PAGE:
Crowdfunding is based around seeking money for an idea or a project from interested parties and future users in advance.

Crowdfunding has become increasingly common as a form of investment. It involves an entrepreneur presenting a business idea and seeking financial support from private individuals and businesses, usually via the internet. It can be a good way of testing demand for an idea or project. 

In many cases, the method is used alongside a company raising external capital in the form of investments in the company or a publisher investing in a project. You should then remember that it is important that you make sure that the ownership of the company, the project and the game is clear. 

Crowdfunding can also be one way of marketing your game. A user who contributes capital could see it as an advance order for the game: a person who contributes owns nothing, but will get the game when or if it is released. 

If you are considering applying for a patent, crowdfunding could affect the novelty value and therefore stop you from being granted a patent. You should also remember that you can apply for trademark protection and design protection before you make your game public via crowdfunding in order to secure your intellectual property rights. Make it clear you have applied for intellectual property rights before you present your game.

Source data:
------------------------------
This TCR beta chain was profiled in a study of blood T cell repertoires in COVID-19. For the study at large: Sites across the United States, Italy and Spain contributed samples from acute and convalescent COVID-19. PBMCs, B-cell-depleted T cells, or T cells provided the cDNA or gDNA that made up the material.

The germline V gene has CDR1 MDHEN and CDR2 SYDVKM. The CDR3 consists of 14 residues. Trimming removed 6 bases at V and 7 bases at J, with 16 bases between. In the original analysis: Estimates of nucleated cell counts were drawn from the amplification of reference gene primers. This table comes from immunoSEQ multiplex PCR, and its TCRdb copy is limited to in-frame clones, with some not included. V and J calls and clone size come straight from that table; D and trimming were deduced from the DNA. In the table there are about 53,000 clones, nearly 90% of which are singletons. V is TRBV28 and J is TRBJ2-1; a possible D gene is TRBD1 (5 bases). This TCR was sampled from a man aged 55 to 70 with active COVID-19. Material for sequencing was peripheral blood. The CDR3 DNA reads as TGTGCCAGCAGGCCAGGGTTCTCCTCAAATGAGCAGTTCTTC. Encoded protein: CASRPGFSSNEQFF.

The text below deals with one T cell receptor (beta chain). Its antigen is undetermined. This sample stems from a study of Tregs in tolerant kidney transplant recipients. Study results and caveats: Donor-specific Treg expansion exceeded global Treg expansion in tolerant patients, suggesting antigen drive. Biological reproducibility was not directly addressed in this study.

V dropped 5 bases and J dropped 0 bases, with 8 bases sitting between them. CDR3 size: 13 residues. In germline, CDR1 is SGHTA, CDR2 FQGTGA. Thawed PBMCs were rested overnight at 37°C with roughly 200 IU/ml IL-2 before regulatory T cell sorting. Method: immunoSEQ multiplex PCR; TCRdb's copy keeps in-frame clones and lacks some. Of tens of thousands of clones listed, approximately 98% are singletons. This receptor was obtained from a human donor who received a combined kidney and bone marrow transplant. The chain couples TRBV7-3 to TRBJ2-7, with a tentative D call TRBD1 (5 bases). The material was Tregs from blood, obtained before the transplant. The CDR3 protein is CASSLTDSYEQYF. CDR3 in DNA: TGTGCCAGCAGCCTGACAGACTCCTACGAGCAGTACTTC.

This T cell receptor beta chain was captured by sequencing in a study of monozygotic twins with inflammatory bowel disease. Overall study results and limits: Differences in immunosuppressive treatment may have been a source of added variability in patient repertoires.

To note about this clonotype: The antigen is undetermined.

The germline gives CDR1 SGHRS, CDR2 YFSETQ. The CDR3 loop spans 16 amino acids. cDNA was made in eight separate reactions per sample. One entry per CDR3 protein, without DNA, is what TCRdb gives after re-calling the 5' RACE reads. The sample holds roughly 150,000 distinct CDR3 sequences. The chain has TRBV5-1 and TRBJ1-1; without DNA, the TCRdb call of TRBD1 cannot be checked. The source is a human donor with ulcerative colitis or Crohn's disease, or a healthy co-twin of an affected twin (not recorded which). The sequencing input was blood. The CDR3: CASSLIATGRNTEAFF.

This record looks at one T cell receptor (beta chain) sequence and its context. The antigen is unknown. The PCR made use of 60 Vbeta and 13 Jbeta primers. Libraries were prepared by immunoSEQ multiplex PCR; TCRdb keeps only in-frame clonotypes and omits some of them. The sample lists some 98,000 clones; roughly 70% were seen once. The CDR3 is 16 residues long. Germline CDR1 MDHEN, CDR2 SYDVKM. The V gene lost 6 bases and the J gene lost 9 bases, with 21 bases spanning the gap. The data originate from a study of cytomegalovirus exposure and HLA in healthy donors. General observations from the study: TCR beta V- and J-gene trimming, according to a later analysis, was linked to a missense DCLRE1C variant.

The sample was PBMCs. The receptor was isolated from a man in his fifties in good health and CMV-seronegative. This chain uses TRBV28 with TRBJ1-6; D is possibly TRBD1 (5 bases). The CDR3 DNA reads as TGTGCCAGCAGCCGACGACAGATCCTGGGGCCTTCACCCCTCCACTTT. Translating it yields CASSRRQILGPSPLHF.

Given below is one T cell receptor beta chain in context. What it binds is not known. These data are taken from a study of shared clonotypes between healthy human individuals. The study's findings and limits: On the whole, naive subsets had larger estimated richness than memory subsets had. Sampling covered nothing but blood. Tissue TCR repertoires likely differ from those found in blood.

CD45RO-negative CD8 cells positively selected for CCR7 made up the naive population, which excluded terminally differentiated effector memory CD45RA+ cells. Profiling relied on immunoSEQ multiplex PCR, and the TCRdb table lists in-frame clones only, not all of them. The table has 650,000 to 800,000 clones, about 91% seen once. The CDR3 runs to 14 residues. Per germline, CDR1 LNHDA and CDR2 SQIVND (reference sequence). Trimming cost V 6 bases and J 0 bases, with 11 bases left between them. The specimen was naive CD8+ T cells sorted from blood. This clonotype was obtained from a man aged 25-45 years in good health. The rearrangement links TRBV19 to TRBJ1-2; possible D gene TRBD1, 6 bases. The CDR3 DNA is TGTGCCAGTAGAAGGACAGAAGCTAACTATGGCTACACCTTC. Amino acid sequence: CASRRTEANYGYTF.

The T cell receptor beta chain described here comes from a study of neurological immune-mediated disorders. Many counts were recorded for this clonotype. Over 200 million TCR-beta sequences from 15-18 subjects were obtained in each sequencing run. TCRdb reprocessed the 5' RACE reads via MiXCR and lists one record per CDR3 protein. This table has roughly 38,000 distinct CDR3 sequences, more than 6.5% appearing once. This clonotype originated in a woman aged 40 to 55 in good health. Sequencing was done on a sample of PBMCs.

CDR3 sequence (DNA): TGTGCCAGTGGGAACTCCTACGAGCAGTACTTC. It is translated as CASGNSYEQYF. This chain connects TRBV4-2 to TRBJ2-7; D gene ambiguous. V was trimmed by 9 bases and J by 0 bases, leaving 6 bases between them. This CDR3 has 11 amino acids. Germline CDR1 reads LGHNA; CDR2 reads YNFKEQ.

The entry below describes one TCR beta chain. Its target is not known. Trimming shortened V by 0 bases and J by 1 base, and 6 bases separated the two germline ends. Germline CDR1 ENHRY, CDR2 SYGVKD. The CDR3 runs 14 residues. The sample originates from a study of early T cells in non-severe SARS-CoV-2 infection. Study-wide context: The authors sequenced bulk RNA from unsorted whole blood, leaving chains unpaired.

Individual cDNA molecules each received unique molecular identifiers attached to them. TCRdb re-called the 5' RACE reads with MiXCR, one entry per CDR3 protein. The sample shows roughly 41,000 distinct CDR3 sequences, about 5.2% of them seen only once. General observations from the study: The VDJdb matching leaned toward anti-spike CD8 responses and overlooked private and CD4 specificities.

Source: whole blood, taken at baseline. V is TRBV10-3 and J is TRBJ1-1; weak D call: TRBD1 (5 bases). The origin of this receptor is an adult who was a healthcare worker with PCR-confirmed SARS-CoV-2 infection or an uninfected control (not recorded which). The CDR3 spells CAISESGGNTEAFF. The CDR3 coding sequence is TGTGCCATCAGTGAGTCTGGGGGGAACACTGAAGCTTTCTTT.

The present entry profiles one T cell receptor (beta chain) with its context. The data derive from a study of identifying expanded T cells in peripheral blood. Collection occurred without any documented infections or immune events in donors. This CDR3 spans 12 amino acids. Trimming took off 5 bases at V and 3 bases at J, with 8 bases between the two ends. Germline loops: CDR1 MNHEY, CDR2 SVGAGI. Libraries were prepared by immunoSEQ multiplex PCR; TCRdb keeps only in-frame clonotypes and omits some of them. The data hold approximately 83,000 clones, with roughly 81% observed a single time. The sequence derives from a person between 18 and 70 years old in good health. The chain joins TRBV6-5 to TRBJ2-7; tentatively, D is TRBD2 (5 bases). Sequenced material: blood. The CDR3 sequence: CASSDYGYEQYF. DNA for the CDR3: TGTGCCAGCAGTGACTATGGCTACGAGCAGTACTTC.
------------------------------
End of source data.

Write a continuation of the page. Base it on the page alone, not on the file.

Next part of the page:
Things to remember 

  • Draw up a business plan and a budget.
  • Establish clear financial targets.
  • Spend time putting together a good presentation, but protect your intellectual assets first.
  • Choose a time when the project feels ‘mature’.
  • Disseminate information about your project.
  • Keep in touch with your funding sources.
  • Consider the risks of an unsuccessful crowdfunding campaign.
  • The Distance and Doorstep Sales Act applies.
  • Find out the VAT rate for crowdfunded projects from the Swedish Tax Agency.

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Examples of crowdfunding services

  • Kickstarter
  • Fundedbyme
  • Pepins
  • Indiegogo
  • Crowdcube